أَيْنَمَا تَكُونُواْ يُدْرِككُّمُ الْمَوْتُ وَلَوْ كُنتُمْ فِي بُرُوجٍ مُّشَيَّدَةٍ وَإِن تُصِبْهُمْ حَسَنَةٌ يَقُولُواْ هَذِهِ مِنْ عِندِ اللّهِ وَإِن تُصِبْهُمْ سَيِّئَةٌ يَقُولُواْ هَذِهِ مِنْ عِندِكَ قُلْ كُلًّ مِّنْ عِندِ اللّهِ فَمَالِ هَؤُلاء الْقَوْمِ لاَ يَكَادُونَ يَفْقَهُونَ حَدِيثًا(سورۃ النساء, آيۃ 78)
Wherever you are, death will catch up with you, even if you live in formidable castles. When something good happens to them, they say, “This is from GOD,” and when something bad afflicts them, they blame you. Say, “Everything comes from GOD.” Why do these people misunderstand almost everything?(Sura Women, Verse 78)
Samira, a fourth-grade pupil, excelled in her studies and everything else at school until about five months ago when her father took her for tests to a nearby hospital. A vehicle traveling in the opposite lane crossed into their lane and crashed head on into them. Her father was killed instantly, and she, who was sitting in the back, sustained only light injuries. When Samira returned to school a month later, both her personality and her behavior seemed to have changed significantly. She had become a very quiet child, participating neither in the lessons nor the school activities, and her grades fell drastically. When an announcement is made about a parents’ meeting or when the pupils are requested to obtain their parents’ permission for an activity outside the school, she bursts into tears. When anyone tries to calm her down she is reminded of her father and blames herself for causing his death. “Because of me we went for tests that day,” she keeps repeating. “There’s no happiness, no point in living and no hope without my father who I killed,” she sobs bitterly. The teacher began to worry that Samira might harm herself, and decided to refer her to the school counselor.
Samira went to meet the counselor and told her story. When she started crying, the counselor opened the Quran at Verse 78 of the Sura ‘Women’ and asked Samira to read aloud slowly and clearly: “Wherever you are, death will catch up with you, even if you live in formidable castles.” How do you understand this verse?, the counselor asked. “That it is God who decides about life and death, and no one can run away from what God decides.” That’s good, said the counselor. What does it say about you? “That I’m not to blame,” said Samira with a slight smile as she dries her tears. “That it’s God’s will and I’m not to blame,” she repeated. The counselor smiled back at her.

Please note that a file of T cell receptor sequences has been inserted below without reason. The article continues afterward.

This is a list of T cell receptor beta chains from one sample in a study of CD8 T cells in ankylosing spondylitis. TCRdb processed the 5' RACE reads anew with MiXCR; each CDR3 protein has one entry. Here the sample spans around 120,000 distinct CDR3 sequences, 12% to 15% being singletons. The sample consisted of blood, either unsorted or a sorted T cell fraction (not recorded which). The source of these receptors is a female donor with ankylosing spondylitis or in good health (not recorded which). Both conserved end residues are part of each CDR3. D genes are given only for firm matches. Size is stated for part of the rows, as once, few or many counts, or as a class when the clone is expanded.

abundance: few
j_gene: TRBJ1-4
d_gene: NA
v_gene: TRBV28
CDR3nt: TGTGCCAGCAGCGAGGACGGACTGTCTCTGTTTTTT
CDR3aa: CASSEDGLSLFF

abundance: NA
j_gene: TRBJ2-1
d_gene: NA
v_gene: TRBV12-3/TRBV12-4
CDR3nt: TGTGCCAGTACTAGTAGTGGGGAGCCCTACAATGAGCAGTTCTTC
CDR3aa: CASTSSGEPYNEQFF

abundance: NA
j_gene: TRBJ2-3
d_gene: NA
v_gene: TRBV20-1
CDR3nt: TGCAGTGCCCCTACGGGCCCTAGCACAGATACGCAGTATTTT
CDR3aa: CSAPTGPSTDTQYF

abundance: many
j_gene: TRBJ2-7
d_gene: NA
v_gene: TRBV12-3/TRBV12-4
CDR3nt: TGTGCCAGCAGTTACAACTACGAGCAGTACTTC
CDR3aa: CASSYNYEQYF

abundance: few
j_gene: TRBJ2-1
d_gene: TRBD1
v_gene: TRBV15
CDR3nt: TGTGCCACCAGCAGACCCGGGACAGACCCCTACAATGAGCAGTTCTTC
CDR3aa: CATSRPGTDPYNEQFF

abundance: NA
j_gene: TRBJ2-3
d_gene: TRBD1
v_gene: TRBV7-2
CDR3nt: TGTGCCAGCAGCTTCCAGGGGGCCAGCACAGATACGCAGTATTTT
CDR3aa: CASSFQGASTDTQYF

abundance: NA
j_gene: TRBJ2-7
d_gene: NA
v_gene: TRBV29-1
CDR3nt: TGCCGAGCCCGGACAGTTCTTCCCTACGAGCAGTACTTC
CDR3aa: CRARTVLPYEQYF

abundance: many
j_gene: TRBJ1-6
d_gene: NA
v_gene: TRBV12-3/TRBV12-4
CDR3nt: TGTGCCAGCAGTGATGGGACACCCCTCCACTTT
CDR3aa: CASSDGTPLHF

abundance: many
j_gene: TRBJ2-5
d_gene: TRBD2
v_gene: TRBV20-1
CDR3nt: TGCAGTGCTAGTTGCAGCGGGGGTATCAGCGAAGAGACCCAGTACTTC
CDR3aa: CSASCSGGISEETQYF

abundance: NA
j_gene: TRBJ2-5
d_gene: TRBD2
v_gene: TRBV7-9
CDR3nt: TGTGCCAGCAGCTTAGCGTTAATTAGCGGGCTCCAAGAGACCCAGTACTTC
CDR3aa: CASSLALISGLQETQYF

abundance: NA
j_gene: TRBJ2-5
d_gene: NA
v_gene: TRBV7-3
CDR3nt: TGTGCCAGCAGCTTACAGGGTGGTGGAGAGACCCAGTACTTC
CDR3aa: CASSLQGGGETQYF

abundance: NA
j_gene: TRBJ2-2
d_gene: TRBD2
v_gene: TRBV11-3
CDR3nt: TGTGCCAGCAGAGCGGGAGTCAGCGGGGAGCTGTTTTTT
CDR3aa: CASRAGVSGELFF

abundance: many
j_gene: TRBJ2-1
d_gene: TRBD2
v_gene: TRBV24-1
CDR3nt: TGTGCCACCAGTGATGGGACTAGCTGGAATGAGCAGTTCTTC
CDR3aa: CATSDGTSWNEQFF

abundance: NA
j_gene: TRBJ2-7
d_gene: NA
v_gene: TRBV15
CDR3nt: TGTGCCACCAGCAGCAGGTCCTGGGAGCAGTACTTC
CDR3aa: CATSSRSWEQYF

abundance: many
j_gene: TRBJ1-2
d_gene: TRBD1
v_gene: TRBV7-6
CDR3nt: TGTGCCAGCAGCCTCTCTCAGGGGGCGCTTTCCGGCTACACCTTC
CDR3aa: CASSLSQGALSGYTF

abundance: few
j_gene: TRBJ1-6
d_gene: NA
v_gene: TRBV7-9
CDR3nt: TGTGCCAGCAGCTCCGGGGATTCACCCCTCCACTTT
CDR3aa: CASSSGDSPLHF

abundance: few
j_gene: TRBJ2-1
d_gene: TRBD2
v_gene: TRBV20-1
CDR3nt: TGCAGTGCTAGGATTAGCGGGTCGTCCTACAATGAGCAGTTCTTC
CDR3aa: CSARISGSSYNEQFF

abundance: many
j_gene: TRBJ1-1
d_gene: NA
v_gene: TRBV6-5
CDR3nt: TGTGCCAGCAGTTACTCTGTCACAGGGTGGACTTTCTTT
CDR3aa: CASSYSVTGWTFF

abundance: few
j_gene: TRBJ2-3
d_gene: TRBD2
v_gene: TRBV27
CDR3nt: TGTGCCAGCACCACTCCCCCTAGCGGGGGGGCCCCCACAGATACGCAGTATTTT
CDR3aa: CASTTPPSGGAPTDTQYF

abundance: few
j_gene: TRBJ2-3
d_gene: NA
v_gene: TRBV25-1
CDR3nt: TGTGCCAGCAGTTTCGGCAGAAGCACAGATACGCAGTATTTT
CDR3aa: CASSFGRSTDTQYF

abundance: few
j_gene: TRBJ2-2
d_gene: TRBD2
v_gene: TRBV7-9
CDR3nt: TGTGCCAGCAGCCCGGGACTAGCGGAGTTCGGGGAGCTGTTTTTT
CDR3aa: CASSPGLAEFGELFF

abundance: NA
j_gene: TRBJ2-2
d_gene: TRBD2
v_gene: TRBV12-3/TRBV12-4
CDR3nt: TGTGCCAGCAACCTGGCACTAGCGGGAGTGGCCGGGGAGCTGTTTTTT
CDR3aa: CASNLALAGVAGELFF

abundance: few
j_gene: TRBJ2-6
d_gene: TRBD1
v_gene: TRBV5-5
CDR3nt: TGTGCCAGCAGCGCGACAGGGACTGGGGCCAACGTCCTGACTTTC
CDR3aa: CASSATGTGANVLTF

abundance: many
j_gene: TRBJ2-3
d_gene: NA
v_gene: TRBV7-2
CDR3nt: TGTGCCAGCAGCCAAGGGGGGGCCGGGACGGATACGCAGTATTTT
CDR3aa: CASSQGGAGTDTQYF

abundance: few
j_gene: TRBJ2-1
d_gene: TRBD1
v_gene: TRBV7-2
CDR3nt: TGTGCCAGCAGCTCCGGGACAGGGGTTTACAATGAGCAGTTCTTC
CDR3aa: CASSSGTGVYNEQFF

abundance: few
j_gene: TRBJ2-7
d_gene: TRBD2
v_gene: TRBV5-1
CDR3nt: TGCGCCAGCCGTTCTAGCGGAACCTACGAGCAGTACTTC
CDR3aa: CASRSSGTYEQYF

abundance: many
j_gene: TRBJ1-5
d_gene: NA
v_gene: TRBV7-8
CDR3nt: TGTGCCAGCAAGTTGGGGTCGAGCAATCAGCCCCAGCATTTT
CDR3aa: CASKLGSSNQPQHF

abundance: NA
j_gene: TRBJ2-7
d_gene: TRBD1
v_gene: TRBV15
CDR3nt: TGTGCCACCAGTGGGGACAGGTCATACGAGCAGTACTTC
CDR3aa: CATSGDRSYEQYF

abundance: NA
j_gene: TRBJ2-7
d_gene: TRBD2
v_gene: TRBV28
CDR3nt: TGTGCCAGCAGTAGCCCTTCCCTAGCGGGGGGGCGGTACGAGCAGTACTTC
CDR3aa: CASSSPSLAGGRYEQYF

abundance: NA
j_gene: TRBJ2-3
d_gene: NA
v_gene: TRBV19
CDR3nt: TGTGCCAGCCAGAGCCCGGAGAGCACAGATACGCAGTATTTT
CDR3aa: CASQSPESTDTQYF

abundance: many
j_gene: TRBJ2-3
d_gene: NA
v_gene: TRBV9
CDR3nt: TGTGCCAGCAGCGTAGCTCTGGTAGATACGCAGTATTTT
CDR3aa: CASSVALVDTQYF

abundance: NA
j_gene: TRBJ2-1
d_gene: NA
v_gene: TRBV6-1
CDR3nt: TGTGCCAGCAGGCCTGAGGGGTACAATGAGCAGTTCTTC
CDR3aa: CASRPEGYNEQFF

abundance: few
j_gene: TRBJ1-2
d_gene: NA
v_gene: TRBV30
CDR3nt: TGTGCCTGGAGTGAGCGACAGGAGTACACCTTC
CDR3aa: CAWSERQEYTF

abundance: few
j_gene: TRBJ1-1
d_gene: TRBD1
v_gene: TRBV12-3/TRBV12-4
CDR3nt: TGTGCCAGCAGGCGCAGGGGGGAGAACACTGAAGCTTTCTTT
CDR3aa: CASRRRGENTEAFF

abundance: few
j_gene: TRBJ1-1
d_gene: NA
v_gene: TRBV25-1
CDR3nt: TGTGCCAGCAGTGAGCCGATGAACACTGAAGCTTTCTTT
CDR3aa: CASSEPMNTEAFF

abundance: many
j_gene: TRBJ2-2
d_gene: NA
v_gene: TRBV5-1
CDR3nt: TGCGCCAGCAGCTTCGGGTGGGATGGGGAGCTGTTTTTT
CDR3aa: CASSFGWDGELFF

Children (girls possibly more than boys) often feel guilty for something that they were not responsible for and that was out of their control. Samira thinks that she killed her father, because according to her logic she was responsible for the fact that they went for tests that day. It is difficult for her to think that what happened was out of her control, and what is out of her control is also not her responsibility. Of course this can be explained to her in various ways. She can be told that her father could have been involved in a road accident at another time and place. She can be told that children always ask their parents to take them places, but this doesn't mean that the child is responsible for the road and for the driving. Maybe she could be told how much she would like things to be dependent on her, because in that case she could have saved her father. However, there is no stronger and more calming statement than the verse in the Quran which emphasizes that it is God who determines people's fates and not the girl Samira. From now on she will no longer have to carry around the terrible burden of guilt.
It should be pointed out that we will not use this sentence in all instances of manslaughter, and certainly not in cases of murder. In a situation of negligence, for example when a driver kills someone while under the influence of alcohol, and certainly in the case of premeditated murder, we will not make use of this sentence that places the responsibility on God. In these cases we will refer to verses in the Quran that talk about a person's responsibility for his actions and his fate.